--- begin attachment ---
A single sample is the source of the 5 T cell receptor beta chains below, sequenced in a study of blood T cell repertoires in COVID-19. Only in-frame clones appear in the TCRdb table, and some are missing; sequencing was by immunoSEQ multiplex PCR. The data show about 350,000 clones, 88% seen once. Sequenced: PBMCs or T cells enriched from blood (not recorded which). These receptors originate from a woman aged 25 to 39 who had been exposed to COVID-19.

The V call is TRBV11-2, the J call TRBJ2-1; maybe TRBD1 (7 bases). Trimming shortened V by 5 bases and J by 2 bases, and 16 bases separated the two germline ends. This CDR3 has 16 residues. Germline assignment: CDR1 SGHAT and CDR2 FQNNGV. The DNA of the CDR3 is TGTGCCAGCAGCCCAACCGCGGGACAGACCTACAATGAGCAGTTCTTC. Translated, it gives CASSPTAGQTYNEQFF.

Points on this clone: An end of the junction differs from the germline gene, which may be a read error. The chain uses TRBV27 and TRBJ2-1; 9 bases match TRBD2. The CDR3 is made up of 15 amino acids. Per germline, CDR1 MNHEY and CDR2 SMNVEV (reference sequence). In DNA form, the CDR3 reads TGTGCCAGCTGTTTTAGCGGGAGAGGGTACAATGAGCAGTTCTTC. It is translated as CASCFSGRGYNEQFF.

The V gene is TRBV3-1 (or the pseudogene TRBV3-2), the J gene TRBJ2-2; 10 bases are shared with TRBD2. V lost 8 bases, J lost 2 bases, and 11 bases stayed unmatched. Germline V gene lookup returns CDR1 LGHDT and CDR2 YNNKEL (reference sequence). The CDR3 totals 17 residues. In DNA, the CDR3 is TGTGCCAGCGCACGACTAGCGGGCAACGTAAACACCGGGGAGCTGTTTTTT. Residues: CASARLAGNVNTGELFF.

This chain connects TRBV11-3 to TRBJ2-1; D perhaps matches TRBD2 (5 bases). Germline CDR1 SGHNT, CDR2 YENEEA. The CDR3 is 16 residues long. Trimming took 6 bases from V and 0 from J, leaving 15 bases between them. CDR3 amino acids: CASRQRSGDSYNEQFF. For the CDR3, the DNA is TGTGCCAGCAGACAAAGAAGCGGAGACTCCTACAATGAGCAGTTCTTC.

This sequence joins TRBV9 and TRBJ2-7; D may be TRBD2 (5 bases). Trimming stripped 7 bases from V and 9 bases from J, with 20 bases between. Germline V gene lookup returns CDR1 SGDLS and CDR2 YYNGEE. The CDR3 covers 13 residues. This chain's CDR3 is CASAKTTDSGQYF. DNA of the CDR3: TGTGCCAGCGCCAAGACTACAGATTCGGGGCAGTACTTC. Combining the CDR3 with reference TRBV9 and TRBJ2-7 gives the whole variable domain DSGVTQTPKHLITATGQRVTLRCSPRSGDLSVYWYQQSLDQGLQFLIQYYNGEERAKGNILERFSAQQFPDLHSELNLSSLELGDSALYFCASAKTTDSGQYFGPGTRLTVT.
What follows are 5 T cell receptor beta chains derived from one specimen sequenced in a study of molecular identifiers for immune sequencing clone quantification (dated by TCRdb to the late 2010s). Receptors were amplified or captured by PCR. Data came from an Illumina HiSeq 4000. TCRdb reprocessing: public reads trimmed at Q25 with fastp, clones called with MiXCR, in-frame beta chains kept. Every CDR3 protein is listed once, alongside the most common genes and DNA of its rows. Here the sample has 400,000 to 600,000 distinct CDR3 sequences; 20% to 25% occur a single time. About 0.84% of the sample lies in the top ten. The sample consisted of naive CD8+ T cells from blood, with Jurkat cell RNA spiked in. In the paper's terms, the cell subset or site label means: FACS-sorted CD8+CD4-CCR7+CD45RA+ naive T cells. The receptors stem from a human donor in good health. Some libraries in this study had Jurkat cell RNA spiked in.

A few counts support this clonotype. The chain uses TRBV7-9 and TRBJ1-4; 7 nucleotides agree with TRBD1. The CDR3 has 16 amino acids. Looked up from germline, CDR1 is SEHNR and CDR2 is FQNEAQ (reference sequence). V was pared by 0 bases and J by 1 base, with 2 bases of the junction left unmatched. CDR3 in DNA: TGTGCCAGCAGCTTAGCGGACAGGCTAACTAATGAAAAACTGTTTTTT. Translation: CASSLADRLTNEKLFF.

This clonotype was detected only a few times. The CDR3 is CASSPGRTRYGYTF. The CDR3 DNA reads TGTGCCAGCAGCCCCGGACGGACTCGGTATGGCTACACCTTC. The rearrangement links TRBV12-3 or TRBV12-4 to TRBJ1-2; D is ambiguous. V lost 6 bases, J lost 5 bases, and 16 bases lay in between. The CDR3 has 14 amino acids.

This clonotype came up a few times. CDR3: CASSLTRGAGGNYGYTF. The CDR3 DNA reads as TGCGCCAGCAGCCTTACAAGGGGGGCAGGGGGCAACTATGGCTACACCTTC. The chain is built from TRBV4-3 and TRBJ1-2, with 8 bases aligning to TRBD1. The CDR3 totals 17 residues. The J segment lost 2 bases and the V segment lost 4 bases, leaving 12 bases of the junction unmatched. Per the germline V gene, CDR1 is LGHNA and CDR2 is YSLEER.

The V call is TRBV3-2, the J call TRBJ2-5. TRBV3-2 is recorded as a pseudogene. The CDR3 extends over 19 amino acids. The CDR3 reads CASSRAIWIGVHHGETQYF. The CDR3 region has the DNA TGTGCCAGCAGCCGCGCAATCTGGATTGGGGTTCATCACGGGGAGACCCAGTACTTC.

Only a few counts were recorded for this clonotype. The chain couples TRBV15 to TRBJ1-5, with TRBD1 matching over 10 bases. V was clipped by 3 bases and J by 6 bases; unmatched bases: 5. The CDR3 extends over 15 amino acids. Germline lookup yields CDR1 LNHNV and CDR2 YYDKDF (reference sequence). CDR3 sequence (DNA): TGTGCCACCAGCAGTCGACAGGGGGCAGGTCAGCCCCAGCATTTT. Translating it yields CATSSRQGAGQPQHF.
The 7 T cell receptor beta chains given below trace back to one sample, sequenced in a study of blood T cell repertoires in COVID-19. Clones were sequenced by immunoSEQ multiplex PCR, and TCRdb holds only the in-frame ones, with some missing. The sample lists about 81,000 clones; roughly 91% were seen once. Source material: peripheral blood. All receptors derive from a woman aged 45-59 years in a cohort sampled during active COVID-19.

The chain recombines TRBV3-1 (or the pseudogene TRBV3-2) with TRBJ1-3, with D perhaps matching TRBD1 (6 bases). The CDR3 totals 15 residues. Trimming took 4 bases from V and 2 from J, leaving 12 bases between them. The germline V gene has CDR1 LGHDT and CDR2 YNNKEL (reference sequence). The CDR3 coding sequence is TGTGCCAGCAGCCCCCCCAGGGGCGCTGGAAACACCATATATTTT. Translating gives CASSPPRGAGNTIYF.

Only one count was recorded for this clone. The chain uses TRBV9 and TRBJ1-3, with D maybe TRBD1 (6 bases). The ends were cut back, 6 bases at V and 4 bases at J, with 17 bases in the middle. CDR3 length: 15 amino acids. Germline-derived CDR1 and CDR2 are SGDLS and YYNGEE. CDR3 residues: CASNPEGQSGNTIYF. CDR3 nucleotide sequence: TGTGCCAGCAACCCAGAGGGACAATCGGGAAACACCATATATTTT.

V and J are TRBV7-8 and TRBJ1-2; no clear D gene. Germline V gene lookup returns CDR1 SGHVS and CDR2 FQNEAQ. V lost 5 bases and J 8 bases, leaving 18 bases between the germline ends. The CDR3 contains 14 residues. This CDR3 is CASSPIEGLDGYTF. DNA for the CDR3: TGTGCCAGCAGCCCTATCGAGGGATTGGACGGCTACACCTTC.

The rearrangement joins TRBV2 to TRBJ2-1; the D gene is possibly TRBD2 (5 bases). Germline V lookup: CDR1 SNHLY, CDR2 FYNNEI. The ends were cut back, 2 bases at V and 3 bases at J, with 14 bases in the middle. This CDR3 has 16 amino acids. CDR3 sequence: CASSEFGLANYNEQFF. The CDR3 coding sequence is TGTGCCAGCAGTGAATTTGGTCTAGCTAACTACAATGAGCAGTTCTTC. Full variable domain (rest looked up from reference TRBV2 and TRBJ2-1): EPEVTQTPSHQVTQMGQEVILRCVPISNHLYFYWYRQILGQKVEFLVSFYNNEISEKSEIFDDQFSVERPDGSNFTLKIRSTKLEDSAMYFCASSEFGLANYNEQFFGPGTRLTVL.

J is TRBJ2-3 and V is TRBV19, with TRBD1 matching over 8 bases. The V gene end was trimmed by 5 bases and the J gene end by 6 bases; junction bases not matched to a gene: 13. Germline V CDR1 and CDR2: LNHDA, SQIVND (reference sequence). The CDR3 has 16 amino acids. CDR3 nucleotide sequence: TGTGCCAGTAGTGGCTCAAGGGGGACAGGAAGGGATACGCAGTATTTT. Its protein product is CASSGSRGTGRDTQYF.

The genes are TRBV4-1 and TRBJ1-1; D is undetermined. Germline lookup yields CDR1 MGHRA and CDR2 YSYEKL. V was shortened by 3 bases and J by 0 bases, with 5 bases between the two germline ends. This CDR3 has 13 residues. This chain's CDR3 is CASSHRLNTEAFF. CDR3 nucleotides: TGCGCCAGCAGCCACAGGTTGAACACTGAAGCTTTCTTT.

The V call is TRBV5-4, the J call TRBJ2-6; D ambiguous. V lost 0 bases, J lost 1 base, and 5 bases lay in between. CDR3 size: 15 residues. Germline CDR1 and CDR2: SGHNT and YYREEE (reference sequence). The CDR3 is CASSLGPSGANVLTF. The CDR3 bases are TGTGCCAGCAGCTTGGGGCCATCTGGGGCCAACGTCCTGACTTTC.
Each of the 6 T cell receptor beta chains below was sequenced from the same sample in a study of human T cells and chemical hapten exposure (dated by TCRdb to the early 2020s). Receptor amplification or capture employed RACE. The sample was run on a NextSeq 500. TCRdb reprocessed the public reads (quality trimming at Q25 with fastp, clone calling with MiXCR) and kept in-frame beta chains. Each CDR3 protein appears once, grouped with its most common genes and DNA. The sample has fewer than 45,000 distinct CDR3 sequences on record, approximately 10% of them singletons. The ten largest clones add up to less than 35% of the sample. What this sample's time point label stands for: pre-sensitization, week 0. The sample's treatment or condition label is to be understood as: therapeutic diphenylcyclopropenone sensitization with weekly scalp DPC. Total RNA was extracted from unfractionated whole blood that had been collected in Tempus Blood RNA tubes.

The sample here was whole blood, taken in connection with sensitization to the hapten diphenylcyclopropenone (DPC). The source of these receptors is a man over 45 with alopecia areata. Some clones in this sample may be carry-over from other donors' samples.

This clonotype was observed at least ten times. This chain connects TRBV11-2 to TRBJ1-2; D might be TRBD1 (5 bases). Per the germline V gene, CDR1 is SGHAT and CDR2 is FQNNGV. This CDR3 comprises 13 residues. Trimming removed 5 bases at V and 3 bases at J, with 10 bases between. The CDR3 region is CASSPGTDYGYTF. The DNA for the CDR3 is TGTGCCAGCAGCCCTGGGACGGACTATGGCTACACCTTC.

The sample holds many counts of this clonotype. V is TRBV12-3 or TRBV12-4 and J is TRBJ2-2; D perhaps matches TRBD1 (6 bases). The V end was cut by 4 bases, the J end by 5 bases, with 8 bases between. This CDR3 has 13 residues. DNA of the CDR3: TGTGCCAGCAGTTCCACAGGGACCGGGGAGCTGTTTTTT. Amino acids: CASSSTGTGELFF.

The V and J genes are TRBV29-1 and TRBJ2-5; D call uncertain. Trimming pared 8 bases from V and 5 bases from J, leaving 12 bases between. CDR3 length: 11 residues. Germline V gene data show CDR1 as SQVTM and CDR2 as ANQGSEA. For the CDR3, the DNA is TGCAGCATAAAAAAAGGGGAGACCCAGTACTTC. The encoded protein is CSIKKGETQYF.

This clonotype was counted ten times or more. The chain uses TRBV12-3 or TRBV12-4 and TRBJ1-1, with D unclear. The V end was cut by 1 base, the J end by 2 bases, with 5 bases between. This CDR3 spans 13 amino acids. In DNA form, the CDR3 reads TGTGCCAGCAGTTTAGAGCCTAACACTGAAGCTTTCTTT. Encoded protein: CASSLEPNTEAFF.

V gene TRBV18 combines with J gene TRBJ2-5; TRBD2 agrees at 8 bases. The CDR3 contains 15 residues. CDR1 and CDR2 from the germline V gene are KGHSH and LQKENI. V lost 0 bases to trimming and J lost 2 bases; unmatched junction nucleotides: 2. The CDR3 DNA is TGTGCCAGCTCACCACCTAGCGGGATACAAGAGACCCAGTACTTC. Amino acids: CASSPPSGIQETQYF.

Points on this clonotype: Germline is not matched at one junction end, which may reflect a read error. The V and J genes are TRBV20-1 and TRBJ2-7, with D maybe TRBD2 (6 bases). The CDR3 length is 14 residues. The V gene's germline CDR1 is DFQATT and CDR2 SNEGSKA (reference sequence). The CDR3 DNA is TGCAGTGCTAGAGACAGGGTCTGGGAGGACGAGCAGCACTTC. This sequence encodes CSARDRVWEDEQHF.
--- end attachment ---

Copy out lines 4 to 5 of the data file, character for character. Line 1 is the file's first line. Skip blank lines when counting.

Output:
The V gene is TRBV3-1 (or the pseudogene TRBV3-2), the J gene TRBJ2-2; 10 bases are shared with TRBD2. V lost 8 bases, J lost 2 bases, and 11 bases stayed unmatched. Germline V gene lookup returns CDR1 LGHDT and CDR2 YNNKEL (reference sequence). The CDR3 totals 17 residues. In DNA, the CDR3 is TGTGCCAGCGCACGACTAGCGGGCAACGTAAACACCGGGGAGCTGTTTTTT. Residues: CASARLAGNVNTGELFF.

This chain connects TRBV11-3 to TRBJ2-1; D perhaps matches TRBD2 (5 bases). Germline CDR1 SGHNT, CDR2 YENEEA. The CDR3 is 16 residues long. Trimming took 6 bases from V and 0 from J, leaving 15 bases between them. CDR3 amino acids: CASRQRSGDSYNEQFF. For the CDR3, the DNA is TGTGCCAGCAGACAAAGAAGCGGAGACTCCTACAATGAGCAGTTCTTC.